Standardized Tests

The process of teaching and testing can be compared to essential, basic baby care. We have to feed the baby several times a day, and then we have to weigh the baby periodically to ensure we are feeding the right stuff. The same applies to the teaching-testing process. A teacher’s fundamental task is to teach an adequate range of content and skills, allowing for appropriate activity and sensory experience to ensure on-going intellectual and cognitive development. Periodically, some kind of testing is needed to confirm that student learning is on the right track. The problem we seem to experiencing in recent times is that the relation between teaching and testing has become unclear. Testing has infringed on teaching time. We are weighing the baby too much and not feeding him enough.

Many educators, parents, and others who complain about standardized testing do so for the wrong reasons. There is nothing wrong with testing as such, but it can do immense harm when done arbitrarily or flippantly. Teachers administer their own relevant testing on a frequent and regular basis. They know what has been taught, and they know what the students are expected to know and do. This is intelligent testing that forms part of the teaching-learning process, because it gives useful information to both the teacher and the students. If the results of a test are poor, a good teacher takes ownership of that and reteaches the material to ensure better results next time. If the test results are good, that is an indication to move on. Official standardized testing controlled by an outside agency such as government or an education authority are generally unable to be useful in this way.

The main problem with official standardized testing is its limited scope and detachment from a real classroom situation. No test can cover the entire curriculum, and when immense pressure is placed on teachers and schools to obtain high scores on standardized tests, the students’ progress is likely to suffer. The reason for this is that the teacher’s attention is narrowly and artificially focussed on the test content rather than on the whole curriculum. It is estimated that standardized tests cover approximately 40% of the normal curriculum content, but this is what teachers must concentrate on to ensure high test results for the school. The other 60% tends to be neglected or discarded altogether.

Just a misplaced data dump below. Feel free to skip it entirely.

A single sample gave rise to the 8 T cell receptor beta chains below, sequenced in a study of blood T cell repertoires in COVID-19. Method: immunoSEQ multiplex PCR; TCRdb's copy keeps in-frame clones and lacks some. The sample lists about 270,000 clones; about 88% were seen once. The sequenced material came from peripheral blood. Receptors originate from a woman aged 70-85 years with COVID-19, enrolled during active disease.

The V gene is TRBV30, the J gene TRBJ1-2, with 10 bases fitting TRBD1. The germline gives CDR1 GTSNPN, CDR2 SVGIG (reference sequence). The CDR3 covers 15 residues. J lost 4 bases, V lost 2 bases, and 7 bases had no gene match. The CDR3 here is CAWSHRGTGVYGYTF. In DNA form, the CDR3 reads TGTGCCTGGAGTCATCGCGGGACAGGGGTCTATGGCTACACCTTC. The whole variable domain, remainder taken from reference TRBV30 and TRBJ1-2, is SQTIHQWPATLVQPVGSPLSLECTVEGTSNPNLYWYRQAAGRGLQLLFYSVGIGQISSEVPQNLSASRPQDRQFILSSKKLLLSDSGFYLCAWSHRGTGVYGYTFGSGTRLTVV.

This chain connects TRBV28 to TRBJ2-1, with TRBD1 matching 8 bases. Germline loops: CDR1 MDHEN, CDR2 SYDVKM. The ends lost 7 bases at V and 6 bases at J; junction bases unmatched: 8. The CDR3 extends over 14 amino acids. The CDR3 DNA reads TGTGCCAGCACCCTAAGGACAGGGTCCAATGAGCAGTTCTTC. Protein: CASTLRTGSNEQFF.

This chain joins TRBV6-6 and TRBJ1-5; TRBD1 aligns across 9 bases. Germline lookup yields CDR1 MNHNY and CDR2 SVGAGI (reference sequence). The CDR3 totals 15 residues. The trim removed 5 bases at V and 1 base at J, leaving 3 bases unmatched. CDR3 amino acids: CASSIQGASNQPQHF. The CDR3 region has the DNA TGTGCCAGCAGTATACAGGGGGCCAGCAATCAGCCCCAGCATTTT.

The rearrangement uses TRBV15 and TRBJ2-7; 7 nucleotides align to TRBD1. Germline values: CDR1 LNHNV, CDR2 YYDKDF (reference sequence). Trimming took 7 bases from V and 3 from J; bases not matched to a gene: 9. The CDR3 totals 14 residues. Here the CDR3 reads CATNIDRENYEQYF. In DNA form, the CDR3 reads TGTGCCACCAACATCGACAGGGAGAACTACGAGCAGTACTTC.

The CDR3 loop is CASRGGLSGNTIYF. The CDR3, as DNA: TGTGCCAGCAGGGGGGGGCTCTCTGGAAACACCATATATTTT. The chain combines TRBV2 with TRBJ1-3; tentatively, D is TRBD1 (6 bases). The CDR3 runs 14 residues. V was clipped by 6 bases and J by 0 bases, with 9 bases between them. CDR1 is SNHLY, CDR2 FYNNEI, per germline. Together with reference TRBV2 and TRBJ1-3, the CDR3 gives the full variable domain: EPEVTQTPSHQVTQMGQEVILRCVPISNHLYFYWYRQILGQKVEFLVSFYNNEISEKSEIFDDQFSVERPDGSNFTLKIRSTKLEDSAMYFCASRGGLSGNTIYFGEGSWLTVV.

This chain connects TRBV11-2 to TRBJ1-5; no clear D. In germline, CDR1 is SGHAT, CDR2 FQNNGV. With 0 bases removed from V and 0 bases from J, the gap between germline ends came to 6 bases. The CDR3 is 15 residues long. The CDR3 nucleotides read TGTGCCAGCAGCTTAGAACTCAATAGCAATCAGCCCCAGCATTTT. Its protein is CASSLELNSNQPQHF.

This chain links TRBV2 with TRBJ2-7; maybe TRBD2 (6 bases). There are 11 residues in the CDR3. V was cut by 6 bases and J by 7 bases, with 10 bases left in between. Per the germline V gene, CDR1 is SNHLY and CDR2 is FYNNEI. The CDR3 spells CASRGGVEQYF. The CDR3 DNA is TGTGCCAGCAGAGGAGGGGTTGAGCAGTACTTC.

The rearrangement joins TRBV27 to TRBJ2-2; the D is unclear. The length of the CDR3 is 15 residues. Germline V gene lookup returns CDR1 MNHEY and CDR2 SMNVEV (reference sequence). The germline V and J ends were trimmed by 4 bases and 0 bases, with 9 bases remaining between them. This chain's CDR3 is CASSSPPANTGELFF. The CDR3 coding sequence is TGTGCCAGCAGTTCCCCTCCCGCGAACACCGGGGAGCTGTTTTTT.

Standardized testing can have a place in the overall picture if used correctly. But teachers must be allowed to teach their programs freely, administering their own assessments on a normal regular basis without regard for government tests. When official standardized tests are administered once a year, students will perform according to their ability, and teachers can use the results to adjust or modify their teaching. There should be no reflection on individual teachers or schools. Assessments of teacher performance or school achievements must be done in other, more appropriate ways.